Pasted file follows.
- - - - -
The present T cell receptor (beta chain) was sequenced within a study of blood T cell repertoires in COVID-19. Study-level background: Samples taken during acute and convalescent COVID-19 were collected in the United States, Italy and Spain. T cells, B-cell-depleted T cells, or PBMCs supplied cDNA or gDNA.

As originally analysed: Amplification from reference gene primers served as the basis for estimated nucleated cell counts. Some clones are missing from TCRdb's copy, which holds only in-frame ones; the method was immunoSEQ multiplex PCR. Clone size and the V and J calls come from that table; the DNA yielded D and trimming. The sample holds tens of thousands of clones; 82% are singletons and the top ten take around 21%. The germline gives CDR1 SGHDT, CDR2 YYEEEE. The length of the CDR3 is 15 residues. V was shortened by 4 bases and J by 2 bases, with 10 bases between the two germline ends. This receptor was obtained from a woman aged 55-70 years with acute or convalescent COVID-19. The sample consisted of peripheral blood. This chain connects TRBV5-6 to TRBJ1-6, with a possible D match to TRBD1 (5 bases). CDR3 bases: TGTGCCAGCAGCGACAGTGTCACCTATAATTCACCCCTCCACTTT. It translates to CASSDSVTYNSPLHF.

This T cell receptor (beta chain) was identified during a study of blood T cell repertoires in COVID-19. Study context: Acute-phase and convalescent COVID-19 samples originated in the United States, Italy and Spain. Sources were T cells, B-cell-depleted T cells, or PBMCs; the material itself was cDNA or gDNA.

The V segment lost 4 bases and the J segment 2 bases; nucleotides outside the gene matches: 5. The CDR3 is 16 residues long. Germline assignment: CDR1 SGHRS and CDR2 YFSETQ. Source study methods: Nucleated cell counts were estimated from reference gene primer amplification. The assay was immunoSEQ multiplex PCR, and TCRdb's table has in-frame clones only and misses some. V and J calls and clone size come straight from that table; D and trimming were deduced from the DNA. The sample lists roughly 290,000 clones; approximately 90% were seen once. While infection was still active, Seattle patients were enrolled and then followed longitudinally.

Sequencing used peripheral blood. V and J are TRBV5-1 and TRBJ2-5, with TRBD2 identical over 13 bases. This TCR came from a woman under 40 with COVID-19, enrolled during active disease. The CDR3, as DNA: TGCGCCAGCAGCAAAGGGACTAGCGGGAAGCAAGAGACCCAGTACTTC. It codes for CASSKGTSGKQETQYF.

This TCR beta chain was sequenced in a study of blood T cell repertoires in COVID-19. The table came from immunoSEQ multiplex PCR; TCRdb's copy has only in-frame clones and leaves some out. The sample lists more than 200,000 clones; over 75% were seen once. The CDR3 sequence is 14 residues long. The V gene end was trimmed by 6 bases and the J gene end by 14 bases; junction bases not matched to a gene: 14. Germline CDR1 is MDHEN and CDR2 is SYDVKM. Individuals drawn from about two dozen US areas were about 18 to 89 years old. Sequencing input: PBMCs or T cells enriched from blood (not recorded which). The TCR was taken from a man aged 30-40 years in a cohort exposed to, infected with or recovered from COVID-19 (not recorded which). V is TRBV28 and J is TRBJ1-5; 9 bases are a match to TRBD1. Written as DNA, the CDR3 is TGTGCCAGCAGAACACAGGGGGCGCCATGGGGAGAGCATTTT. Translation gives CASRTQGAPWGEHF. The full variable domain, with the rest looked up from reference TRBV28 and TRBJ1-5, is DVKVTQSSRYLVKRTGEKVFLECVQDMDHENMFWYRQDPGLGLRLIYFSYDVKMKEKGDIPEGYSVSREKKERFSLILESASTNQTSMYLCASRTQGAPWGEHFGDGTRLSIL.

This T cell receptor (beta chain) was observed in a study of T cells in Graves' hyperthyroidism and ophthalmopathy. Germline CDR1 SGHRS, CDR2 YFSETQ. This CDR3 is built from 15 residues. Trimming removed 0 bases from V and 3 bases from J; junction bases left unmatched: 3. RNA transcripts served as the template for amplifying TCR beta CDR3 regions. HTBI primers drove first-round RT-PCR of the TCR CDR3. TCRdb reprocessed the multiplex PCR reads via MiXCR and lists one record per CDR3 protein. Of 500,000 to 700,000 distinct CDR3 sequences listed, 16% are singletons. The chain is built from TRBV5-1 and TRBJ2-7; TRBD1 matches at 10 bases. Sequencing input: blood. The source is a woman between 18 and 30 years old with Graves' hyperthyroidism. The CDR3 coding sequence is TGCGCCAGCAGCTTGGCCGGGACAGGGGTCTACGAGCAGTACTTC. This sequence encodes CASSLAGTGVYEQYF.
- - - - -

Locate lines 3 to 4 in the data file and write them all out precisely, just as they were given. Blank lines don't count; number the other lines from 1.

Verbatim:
This T cell receptor (beta chain) was identified during a study of blood T cell repertoires in COVID-19. Study context: Acute-phase and convalescent COVID-19 samples originated in the United States, Italy and Spain. Sources were T cells, B-cell-depleted T cells, or PBMCs; the material itself was cDNA or gDNA.

The V segment lost 4 bases and the J segment 2 bases; nucleotides outside the gene matches: 5. The CDR3 is 16 residues long. Germline assignment: CDR1 SGHRS and CDR2 YFSETQ. Source study methods: Nucleated cell counts were estimated from reference gene primer amplification. The assay was immunoSEQ multiplex PCR, and TCRdb's table has in-frame clones only and misses some. V and J calls and clone size come straight from that table; D and trimming were deduced from the DNA. The sample lists roughly 290,000 clones; approximately 90% were seen once. While infection was still active, Seattle patients were enrolled and then followed longitudinally.